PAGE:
Theatre Review: ‘Falsettos’ at Actor’s Express

“Falsettos” at Actor’s Express. (Photos by Casey Gardner)

Actor’s Express is presenting the charming, moving musical “Falsettos,” with music and lyrics by William Finn and book by Mr. Finn and James Lapine, directed by Freddie Ashley, running through April 28.

“Falsettos” was first conceived as two separate one-act plays, but finally appeared as a full-length sung-through musical on Broadway in 1992. There was a very successful, critically acclaimed revival in 2016. I didn’t see the revival, but I saw the original, and it is one my cherished memories of theatre-going; and I daresay if you see the Express’ version, it will become one of yours.

The setting is New York City, starting in 1979. What’s it about? Well, here’s help from Oprah Winfrey, of all people: I happened to see the cover of her magazine and this quote: “Wanna hear the most beautiful, complicated, perfectly imperfect word I know? Family.” And for our purposes it’s helpful if it’s bonded by that most powerful glue—love.

Let me introduce you to some sweet, flawed, beautiful human beings. There’s Marvin (Craig Waldrip), his 10-year-old son Jason (played by Alex Newberg the night I saw the show; also played by Vinny Montague), his psychiatrist Mendel (Ben Thorpe), and his boyfriend Whizzer (Jordan Dell Harris).

There is Trina (Jessica de Maria), Marvin’s former wife and Jason’s mother. There are next door neighbors Dr. Charlotte (Kandice Arrington) and her partner Cordelia (Kylie Brown). Each character may be a tad comically neurotic, but each is alive on the planet—and the talented actors who play them bring them to vital, colorful life on stage. These actors also sing—extremely well.

Marvin is rather possessive and is annoyed by the younger, handsome Whizzer’s distaste for monogamy. Young Jason thinks Whizzer is dandy and sometimes goes to him for advice instead of his father or mother. Virtually everyone eventually thinks therapy is a good idea; so the likable Mendel finds himself counseling Marvin, Trina, and Whizzer—with the extra added attraction of falling immediately in love with Trina.

This attraction causes minor consternation for all parties concerned, including Jason, who is precociously smart and asks Mendel his intentions concerning his mother. Naturally, Marvin is not thrilled either (a bit possessive, remember?), but everyone eventually bows to the inevitable, including Trina herself.

Speaking of Trina, things start moving a little too fast for her equilibrium, and in “I’m Breaking Down,” a comic ballad, lament, and crie de coeur, she lets us all know she is close to the edge. It’s a show-stopping moment for Ms. De Maria, whose flawless, finely calibrated performance all evening almost steals the show.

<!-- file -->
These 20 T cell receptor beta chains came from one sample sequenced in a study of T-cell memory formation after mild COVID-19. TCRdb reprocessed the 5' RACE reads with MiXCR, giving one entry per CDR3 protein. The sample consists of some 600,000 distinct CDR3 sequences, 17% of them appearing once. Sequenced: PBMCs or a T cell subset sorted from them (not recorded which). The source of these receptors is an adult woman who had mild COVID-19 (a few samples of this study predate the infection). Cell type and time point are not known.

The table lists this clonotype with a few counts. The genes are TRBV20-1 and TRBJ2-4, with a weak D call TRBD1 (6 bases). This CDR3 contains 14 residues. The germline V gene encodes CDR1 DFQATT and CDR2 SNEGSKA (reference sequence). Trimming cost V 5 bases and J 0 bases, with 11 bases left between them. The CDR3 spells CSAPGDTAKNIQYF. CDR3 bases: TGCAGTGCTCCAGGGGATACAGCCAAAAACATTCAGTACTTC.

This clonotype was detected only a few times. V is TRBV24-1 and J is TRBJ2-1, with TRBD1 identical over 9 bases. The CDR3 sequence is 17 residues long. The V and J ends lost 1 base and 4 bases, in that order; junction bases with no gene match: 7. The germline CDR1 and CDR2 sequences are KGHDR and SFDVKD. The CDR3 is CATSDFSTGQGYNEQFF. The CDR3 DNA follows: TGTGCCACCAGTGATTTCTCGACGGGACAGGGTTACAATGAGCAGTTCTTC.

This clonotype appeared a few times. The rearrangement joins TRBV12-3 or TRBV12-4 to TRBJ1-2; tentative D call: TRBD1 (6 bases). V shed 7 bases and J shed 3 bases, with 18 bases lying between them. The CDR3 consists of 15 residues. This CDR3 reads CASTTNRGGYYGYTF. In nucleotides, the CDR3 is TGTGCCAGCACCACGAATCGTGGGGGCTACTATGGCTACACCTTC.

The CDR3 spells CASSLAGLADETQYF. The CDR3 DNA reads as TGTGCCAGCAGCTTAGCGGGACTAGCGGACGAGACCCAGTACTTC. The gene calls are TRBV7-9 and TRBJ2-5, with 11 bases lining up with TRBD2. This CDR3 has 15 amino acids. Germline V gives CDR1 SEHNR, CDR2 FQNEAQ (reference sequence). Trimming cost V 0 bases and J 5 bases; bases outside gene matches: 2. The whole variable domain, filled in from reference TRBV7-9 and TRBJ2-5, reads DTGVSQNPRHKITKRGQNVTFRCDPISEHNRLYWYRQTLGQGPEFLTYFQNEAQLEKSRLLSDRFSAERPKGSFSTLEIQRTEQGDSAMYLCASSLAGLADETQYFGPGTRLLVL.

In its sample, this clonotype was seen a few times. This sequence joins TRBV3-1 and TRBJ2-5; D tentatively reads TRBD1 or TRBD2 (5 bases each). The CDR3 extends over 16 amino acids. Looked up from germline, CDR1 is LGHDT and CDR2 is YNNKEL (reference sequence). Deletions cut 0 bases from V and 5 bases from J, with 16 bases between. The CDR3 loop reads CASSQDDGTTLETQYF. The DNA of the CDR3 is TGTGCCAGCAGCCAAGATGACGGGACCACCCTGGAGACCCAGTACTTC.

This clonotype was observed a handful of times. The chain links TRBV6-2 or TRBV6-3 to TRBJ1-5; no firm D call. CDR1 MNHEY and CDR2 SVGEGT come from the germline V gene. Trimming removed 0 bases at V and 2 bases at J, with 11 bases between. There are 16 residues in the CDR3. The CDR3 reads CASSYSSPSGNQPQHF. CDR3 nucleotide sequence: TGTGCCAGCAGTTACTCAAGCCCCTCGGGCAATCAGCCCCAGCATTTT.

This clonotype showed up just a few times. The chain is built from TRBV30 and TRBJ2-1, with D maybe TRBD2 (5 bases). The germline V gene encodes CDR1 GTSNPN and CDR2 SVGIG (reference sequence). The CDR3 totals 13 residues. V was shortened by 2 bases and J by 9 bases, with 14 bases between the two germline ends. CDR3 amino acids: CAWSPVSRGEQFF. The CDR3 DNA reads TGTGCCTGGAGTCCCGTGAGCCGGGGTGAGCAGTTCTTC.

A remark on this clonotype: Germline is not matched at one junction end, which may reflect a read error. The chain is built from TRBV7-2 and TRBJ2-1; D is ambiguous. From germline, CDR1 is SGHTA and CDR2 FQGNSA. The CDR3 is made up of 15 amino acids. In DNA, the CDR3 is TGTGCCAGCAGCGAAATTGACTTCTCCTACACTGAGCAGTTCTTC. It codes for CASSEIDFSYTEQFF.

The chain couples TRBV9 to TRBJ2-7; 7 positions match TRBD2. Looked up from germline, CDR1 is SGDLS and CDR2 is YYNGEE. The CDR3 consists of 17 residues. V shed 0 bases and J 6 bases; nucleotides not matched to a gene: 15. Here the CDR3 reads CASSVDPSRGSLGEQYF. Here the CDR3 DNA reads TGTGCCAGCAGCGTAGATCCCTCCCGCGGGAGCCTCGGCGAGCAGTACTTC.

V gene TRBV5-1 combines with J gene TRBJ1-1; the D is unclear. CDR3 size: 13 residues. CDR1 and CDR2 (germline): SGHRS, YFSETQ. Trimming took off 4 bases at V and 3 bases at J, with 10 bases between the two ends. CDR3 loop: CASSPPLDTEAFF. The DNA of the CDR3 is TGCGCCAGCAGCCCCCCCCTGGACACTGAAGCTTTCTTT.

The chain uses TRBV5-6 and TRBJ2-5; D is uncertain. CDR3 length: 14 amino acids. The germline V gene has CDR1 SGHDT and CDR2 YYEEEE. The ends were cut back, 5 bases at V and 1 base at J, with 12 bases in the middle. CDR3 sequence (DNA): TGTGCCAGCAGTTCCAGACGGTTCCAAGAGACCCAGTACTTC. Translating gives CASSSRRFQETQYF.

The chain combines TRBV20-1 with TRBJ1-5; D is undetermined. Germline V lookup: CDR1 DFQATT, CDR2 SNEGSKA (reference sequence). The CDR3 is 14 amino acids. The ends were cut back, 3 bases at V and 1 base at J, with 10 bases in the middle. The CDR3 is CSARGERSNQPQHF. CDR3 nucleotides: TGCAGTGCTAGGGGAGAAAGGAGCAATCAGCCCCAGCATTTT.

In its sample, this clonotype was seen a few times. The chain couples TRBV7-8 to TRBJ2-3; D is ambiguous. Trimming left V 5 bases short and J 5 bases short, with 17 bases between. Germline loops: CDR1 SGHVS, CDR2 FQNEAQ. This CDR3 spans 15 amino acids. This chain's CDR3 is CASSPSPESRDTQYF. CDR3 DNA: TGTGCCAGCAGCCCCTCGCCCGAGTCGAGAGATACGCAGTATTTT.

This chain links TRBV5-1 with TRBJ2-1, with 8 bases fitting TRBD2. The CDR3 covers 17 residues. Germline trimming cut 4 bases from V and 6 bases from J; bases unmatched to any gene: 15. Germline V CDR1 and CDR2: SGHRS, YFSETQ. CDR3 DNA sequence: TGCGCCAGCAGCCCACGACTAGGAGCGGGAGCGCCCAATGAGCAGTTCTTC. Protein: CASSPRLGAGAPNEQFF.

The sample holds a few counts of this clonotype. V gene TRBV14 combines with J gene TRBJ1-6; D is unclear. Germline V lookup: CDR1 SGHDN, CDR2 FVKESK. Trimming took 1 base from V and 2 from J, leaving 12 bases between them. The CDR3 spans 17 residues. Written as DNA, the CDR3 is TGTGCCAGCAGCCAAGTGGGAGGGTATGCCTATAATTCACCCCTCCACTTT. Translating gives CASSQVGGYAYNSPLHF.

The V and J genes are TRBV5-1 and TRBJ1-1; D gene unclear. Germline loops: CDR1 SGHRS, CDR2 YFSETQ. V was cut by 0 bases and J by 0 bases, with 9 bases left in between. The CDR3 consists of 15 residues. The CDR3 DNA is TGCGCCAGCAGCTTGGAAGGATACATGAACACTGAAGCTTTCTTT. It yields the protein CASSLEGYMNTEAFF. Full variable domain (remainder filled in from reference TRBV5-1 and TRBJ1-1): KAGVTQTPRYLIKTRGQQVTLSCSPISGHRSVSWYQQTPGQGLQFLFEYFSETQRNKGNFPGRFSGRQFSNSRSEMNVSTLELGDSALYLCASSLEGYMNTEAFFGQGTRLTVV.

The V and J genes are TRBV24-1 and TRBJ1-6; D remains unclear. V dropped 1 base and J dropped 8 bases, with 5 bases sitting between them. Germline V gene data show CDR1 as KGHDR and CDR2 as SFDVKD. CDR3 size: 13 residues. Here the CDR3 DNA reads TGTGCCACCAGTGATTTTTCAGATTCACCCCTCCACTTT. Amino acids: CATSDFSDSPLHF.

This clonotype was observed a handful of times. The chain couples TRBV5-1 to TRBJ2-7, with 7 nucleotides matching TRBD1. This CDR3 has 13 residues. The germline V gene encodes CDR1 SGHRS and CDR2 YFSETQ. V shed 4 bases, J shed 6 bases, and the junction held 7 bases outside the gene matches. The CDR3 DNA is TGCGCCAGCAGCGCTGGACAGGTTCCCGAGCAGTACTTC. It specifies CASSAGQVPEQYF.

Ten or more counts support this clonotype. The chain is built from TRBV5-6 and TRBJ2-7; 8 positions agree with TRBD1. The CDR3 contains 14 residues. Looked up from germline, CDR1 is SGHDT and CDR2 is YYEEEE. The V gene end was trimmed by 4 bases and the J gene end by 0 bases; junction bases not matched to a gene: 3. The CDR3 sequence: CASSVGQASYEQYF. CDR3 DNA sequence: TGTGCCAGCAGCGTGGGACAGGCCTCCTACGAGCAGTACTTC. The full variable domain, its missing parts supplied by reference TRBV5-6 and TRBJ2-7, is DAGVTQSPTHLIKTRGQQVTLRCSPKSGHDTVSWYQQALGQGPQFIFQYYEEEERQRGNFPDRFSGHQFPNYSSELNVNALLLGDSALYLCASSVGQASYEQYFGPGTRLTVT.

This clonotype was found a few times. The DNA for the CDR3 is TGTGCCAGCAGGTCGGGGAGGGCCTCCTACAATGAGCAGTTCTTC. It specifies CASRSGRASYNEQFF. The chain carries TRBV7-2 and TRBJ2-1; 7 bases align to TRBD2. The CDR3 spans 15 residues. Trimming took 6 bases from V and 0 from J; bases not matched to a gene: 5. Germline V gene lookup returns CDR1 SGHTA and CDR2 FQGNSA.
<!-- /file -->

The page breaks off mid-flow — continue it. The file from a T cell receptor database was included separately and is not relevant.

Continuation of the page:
There are many very witty, insightful songs to help move us along at a brisk pace, starting with the startlingly funny “Four Jews in a Room Bitching,” sung by Whizzer, Marvin, Mendel, and young Jason, whose mere presence here enhances the humor. The show (being sung-through) is full of songs, and if I were to start listing them, I’d give away too much of the plot.

I’ll mention a few: “I Never Wanted to Love You,” with Marvin, Mendel, Jason, Trina, and Whizzer. Here we have a key element of the show’s premise: human beings plan, but life disposes. We think we’re in charge, but often it seems the Force (or whatever you’d like to call it) is calling the shots. “Father to Son,” with Marvin and Jason, is a touching ending to Act I.

By Act II Trina and Mendel have married and Marvin and Whizzer have (for awhile) split. The tone changes; it 1981 and Dr. Charlotte and her lover Cordelia are new members of the family. The doctor reports that she’s noticed in the hospital that “Something Bad Is Happening.” Whizzer comes down with a mysterious disease; I’m sure I don’t have to tell you what that is.

Marvin and Whizzer are soon reunited; another lovely moment occurs in “What Would I Do,” which Marvin movingly sings to the sleeping Whizzer. Also “Unlikely Lovers” (Marvin, Whizzer, Charlotte, and Cordelia) echoes the sentiment of “I Never Wanted to Love You.”

And there are many jolly numbers like “Jason’s Bar Mitzvah” which pep us up and never let the proceedings get sad or maudlin. It occurs to me that “Falsettos” is such a quicksilver work that I cannot possibly describe its color, vibrancy, and fun. It needs to be experienced.

Obviously there’s a lot of music, and Alli Lingenfelter is the music director; and she and Mr. Ashley and choreographer Sarah Turner Sechelski keep things humming.

There’s a big space directly in front of the audience that doesn’t get used as much as I would like; that’s rather a puzzlement.

I haven’t said enough about the fine cast. There’s a wonderful esprit de corps which only reenforces the notion of family and what it can be: a scintillating, quirky, sometimes messy collection of partners, parents, exes, babies, and best friends—all bonded by love. For this we thank Messrs. Thorpe, Waldrip, Harris, and Newberg—each of whom brings his own personal vibrancy, magnetism, and charm.

And we thank the aforementioned Ms. De Maria, as well as the delightful Ms. Brown and Ms. Arrington.

When I first saw “Falsettos,” I was extremely moved, partly because I had just lost a favorite relative to AIDS. But you know what? After 25 years and counting, this show still works.

For tickets and information, visit actors-express.com.

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